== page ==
Throughout the period of American history coverered by this blog, it is striking how influential Irish music was on American music. Regular commenter, at my other blog, The American Catholic, cminor, at her blog The Minor Premise, reveals to us how Irish ballads come to be:
The Evolution of an Irish Ballad
Being the surmises of a musical amateur who has lately spent entirely too much time online trying to track down folk music lyrics.
Gen. 1. The Irish take on the British in a battle somewhere on Irish soil. Being seriously outnumbered, they are defeated utterly with great loss of life. Anonymous Irish balladeers compose lyrics honoring the courage of the dead, with individual verses devoted to units from each county involved and to fallen leaders. The result is about 40 verses long, though only six or seven are actually remembered by anyone after the debut.
[Alt. Gen. 1. A minor Irish nobleman takes to the hills after a dustup with British occupiers. Anonymous balladeers compose a mercifully brief ditty depicting the outlaw as a romantic hero and emphasizing his revolutionary cred and sheer heartthrobbiness.]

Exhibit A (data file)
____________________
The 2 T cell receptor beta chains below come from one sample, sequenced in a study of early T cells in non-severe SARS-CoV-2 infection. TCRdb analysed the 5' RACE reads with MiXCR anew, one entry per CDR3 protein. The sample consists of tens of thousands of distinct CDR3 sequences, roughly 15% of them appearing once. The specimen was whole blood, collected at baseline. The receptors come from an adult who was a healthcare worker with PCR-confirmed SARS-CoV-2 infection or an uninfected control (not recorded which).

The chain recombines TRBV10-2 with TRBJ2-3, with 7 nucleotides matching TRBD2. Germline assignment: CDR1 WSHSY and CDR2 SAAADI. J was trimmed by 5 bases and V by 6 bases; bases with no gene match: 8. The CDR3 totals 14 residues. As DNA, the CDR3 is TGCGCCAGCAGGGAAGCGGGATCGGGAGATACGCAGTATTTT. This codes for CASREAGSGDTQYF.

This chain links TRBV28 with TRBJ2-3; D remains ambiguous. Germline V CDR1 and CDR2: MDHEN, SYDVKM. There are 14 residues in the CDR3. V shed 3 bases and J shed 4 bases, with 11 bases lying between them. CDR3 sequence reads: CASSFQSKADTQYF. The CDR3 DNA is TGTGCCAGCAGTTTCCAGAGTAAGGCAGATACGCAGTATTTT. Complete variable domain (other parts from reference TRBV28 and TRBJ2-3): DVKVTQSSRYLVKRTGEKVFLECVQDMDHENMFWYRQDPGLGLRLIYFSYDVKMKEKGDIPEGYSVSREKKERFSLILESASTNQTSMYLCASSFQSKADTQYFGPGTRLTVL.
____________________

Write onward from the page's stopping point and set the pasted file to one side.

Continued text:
Gen. 2. The simplified lyric becomes a popular drinking song.
Go here to read the brilliant rest. I would merely add that any true Irish ballad must be certain to contain at least two of the following elements:
1. Be maniacally happy.
2. Be maniacally sad.
3. Blame the English for everything bad that has happened to the Irish.
4. Celebrate an Irishman who left Ireland as soon as he was able.
5. A celebration of the charms of rural Ireland written by someone who would have sooner died than leave Dublin.
6. Mention the IRA, without mentioning that during the 20’s many Irish said the letters actually stood for I Ran Away.
7. Be about the death of a beloved pet or child.
8. Idolize near alcoholism.
9. Mention Saint Patrick or a leprechaun.
10. Throw in a few Irish gaelic phrases for the singer to mispronounce.